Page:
*I’d read something besides The Communist Manifesto. (That looks like an interesting copy though.)

**I’m really bad at using effect vs. affect. I need to work on that.

Absolutely ridiculous poll, or, where to see a picture of a white Michelle Obama figurine

us news world report mothers poll

So, some of the problems with this poll. Seriously, Palin is winning this stupid ridiculous pointless-as-can-be-poll? Wtf? And please, do not vote for the poll, that’s why I haven’t linked directly to the poll!

1. Women are female. Female doesn’t mean best care giver for children possible.

2. First Lady Michelle Obama’s “figurine” is included in the picture like she’s an afterthought… off to the left, with less space around her.

3. First Lady Michelle Obama is a black woman, not a well tanned white woman. Is U.S. News and World Report embarrassed the first lady is a black woman?

4. Would you really vote for who should run a day care based upon her parenting skills?

5. How are people supposed to vote in the poll?

6. The vagueness of the poll makes it utterly worthless.

7. Aside from the fact that it’s on the Internet.

8. What’s with the gestures the figures are posed with?

9. What’s with the results from the other poll regarding Secretary of State Hillary Clinton?! House husband?!

10. I’d vote for whoever has the most experience running a business.

11. You know like with hiring people and managing people.

12. I won’t ever be buying a U.S. News and World Report magazine. Though, I guess with titles of articles like this, I probably shouldn’t be surprised?

Seriously?

This school board needs to get over themselves. This makes me extra glad for the Americans with Disabilities Amendments Act of 2008. (Which, by the way, why is it “Americans with” ?)

Bullshit (with update)

Are you a gamer? Do you enjoy D&D games in any shape or form? Do you read OOTS? (If you know D&D and don’t read OOTS, you should.) Do you donate to charities? Anyways… if you answered yes to all of these. Don’t contribute to this charity anymore. The just mentioned charity refused the money raised during GenCon 2008 because it was partly raised through the selling of horrible, evil, scary D&D materials.

Simply based on the prevalency of the Internet, video games, computer games, and, well, who knows what else, this is stupid. Especially when it’s money for starving children. This is, bullshit. I can’t hope this charity doesn’t receive less money since they help starving children, but I do have to wonder whether other charities that help starving children deserve the money more. There does definitely seem to be similar charities that work more efficiently.

Originally found most of this, here.

Update (November 6, 2008) found here (same place as original here from above)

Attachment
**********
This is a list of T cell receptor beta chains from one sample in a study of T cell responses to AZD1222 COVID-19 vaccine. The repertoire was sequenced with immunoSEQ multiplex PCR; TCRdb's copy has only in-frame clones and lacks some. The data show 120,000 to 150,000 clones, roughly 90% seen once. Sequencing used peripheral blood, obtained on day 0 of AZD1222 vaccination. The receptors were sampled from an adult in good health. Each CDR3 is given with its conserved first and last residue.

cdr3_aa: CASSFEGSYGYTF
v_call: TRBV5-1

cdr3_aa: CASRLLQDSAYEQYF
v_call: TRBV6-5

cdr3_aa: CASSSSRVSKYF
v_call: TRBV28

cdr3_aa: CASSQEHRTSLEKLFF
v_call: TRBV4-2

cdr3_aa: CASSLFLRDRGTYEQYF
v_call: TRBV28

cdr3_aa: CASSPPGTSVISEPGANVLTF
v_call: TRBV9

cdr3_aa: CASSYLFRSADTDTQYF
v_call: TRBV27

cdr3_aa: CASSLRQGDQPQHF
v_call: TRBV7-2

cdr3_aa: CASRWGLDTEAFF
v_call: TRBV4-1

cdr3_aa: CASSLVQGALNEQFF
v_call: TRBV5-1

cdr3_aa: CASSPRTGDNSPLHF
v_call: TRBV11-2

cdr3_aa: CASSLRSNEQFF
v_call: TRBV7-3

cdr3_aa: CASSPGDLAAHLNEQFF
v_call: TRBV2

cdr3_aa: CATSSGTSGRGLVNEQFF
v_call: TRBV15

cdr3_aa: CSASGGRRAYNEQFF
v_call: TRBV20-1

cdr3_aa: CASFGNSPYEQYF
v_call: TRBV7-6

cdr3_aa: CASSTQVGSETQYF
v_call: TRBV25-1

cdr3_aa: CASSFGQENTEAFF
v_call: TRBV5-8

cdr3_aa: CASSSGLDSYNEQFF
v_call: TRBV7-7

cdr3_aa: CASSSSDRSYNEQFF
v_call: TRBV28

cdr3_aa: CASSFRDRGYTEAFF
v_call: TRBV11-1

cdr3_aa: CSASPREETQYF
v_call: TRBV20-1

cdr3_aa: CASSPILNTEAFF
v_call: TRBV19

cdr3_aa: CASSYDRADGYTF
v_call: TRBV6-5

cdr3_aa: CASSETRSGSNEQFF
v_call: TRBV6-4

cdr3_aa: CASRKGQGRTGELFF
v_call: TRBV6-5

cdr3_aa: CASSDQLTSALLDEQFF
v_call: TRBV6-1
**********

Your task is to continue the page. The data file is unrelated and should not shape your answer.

More on American Airlines

Tired of taking heat for refusing to waive extra baggage fees for soldiers, American Airlines has finally caved.

“We always understood that soldiers traveling on duty were reimbursed by the military for the fees on required excess baggage. However, after recently hearing of the burden the military reimbursement process put on soldiers traveling to war zones, the choice for us to forgo payment for a third checked bag from the Department of Defense was clear,” said Tom Del Valle, American’s Senior Vice President — Airport Services in a press release.

… aren’t we surprised? Regardless, glad to see they acted.

Banning CFCs and albuterol

A federal ban on ozone-depleting chlorofluorocarbons (CFCs), to conform with the Clean Air Act, is, ironically, affecting 22.9 million people in the U.S. who suffer from asthma. Generic inhaled albuterol, which is the most commonly prescribed short-acting asthma medication and requires CFCs to propel it into the lungs, will no longer be legally sold after December 31, 2008. Physicians and patients are questioning the wisdom of the ban, which will have an insignificant effect on ozone but a measurable impact on wallets: the reformulated brand-name alternatives can be three times as expensive, raising the cost to about $40 per inhaler. The issue is even more disconcerting considering that asthma disproportionately affects the poor and that, according to recent surveys, an estimated 20 percent of asthma patients are uninsured.

I’m not sure where they get their information about the cost of albuterol… at least compared to my experience of spending 30 bucks an inhaler without insurance. I’d also bet that 30 bucks that more than 20% of asthma patients are uninsured. I’d also bet a greater number of people have asthma and don’t know it.

We already know fragrances are bad!

Fragrances May Emit Potential Toxins

I’ve already seen news on this study pop up in two other places, the most recent place (the link above) is WebMD. I’m very, very glad to see the study published. I even sent the person (Steinemann) who did the study an email letting her know how awesome it is to see that someone (with a degree!!) has said “wait a minute, something is right about this, why?”
Maybe, just maybe, this will raise public awareness, but, then, it needs to fight general ignorance for that to work, so, who knows in the end. On the bright, less cynical side of things, maybe this is a place to start to get things changed.
List of things to do: Get advise on writing my Senators and Representatives.